A classic style with a modern twist that will fit a wide variety of personalities on the court.
Why We Love the Wilson Clash 100
At the end of the day if you are looking for a tennis racquet that is going to help you optimize control, stability, speed, and power, then the Wilson Clash 100 might be the perfect fit.
Wilson Clash 100 tennis racquet has won an Editor’s Choice Award for the best new racquet innovation.
Finally, for peace of mind, you’ll be happy to know that this product includes a warranty.
Wilson provides a one-year limited manufacturer’s warranty on their racquets from the original date of purchase.
Just keep in mind that the warranty is not extended to purchases made via a third-party reseller.
Wilson Clash 100 Review: Pros and Cons
- Head light
- Ball pocketing
- Designed for more intermediate and advanced players.
- Cannot customize paint from the manufacturer.
What Should You Know Before Buying Wilson Clash 100 Racquet?
Your racquet becomes an extension of you out on the tennis court, so it’s no wonder many tennis enthusiasts do their homework before they commit to buying a new racquet.
Some key factors to note are:
1. Skill Level: When shopping for a racquet you should take time to analyze your skill level. This will help you determine what type of racquet will most complement your play style.
Defining your objectives is important too, seeing if you value power over control, or if you need something in between for balance.
2. Physical Size: Determining if a longer or shorter racquet will fit your body type better.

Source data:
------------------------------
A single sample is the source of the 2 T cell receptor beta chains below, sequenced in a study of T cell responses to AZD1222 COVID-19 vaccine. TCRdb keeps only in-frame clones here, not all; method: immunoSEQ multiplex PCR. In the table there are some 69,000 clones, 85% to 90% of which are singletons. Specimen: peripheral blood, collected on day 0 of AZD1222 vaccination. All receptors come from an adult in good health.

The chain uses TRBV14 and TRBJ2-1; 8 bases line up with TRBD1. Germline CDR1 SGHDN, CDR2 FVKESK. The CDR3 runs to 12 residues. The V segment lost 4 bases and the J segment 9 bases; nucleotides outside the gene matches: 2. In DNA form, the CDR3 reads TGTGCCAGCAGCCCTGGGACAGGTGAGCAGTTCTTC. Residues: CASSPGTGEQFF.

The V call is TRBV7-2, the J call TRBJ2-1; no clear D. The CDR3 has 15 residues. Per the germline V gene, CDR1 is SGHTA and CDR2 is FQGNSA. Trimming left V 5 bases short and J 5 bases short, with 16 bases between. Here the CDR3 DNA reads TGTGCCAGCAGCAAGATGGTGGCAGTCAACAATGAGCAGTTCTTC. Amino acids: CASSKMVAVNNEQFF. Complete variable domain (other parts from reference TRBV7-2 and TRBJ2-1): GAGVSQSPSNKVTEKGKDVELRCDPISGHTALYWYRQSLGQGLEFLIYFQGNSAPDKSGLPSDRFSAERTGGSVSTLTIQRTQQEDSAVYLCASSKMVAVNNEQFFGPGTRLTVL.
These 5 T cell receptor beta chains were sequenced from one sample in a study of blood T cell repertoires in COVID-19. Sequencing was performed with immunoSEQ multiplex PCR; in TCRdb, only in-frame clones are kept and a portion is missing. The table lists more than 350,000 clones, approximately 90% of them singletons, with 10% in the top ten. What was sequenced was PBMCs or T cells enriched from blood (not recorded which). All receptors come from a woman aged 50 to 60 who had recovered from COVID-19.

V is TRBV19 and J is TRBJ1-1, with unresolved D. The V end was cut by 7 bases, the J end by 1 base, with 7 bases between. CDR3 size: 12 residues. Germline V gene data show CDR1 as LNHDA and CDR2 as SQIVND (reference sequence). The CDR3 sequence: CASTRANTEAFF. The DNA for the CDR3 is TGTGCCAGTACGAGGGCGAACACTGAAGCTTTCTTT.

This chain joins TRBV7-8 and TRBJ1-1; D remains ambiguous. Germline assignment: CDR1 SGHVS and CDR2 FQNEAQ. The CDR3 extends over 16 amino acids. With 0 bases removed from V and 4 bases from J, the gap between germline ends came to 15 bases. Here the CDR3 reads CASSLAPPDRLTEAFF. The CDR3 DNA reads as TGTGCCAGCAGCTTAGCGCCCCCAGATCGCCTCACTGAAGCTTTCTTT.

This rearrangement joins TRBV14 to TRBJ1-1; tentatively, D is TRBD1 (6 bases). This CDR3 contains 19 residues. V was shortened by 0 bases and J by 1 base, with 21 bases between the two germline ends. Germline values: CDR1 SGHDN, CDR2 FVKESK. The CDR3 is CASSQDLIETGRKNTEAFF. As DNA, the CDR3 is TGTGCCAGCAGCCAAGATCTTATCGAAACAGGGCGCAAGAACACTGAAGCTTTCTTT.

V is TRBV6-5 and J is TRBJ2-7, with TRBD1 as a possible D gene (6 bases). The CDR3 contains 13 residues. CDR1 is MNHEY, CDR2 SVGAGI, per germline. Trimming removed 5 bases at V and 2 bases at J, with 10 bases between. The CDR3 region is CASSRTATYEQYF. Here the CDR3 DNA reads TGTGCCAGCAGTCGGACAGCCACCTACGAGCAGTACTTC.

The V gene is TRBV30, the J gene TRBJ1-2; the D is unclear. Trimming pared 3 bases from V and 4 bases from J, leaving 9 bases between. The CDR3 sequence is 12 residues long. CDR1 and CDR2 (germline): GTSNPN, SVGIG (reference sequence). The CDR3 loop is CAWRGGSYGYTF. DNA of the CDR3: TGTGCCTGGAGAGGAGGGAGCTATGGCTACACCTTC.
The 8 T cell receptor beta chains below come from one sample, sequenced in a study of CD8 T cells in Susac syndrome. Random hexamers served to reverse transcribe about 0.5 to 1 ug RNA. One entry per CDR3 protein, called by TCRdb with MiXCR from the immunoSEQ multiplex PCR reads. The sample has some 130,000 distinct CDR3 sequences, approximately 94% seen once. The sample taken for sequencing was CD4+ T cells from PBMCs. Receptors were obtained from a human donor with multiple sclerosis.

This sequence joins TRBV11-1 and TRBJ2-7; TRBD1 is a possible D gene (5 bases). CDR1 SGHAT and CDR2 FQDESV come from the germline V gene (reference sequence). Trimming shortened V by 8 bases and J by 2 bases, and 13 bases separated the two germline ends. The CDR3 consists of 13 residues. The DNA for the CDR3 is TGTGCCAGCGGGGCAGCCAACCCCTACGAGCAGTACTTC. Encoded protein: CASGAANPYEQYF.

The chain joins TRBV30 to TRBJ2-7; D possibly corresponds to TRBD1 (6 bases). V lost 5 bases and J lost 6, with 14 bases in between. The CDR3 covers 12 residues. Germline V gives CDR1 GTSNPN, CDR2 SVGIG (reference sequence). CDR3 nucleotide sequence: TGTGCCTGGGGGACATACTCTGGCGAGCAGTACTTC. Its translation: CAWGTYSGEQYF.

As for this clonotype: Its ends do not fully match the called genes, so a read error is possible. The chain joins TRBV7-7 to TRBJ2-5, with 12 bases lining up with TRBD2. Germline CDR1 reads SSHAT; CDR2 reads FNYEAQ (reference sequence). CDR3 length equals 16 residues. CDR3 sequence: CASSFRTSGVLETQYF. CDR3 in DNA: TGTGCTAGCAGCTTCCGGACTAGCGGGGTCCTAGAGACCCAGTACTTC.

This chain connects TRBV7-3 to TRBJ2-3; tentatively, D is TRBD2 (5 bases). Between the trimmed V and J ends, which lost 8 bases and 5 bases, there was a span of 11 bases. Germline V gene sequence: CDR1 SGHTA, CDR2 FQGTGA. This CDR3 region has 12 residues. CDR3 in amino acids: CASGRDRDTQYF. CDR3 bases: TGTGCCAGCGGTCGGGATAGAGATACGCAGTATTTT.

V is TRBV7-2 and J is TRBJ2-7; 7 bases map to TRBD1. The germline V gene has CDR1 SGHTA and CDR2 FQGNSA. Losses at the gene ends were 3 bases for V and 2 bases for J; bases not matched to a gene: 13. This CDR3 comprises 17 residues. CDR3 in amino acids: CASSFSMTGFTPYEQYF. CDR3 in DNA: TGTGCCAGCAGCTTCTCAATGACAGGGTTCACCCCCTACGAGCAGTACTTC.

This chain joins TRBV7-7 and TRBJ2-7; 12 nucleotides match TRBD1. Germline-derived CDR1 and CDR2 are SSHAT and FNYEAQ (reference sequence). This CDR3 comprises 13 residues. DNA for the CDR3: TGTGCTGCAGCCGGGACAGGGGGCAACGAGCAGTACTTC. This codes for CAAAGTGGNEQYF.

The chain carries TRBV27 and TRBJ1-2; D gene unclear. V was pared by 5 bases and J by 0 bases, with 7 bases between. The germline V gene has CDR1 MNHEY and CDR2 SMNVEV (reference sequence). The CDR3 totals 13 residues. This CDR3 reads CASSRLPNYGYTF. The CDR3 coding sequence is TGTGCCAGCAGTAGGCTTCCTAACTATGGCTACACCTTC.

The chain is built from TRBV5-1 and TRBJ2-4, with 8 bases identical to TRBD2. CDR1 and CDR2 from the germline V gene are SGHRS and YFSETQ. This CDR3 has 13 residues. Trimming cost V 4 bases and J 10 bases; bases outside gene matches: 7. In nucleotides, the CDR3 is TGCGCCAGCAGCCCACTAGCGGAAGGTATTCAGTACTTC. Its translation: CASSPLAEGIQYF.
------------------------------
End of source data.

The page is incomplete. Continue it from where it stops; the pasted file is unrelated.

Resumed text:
3. To String or Not to String: The majority of advanced-level tennis players prefer to get their racquets custom strung rather than ordering them pre-strung at the manufacturer.
Often times the manufacturer will offer instructions on stringing your racquet.
The Anatomy of a Tennis Racquet
Diving a little deeper into discussing the Wilson Clash 100 requires dissecting the anatomy of a racquet. There are a few main components to take note of:
The head is the top large area on the racquet where the strings are located and where the ball will make contact when you take a swing.
The thickness of a racquet’s head is considered the beam. The beam can change the anatomy of your racquet by adding weight and may have an impact on the overall feel.
The heart of your racquet is most definitely the strings. These “little” pieces have a massive impact on how much power and control you have over your swing.
There are two different types of string patterns, open and dense. Open patterns tend to give you more power and spin. Dense patterns have a focus on control and offer a lower shot trajectory.
The part of the racquet where you hold and place your hand is known as the grip.
The grip can be several different sizes, and it’s crucial to ensure you select the measurement that is most appropriate for your hand.
If you are in between grip sizes, it’s best to go with a smaller grip that you can add overgrip to later.
After critiquing the Wilson Clash 100 review, it’s clear to say that the pros outweigh the cons.
While this pioneering racquet isn’t going to supply explosive power, it will enhance the power you bring to the game and give you ultimate control.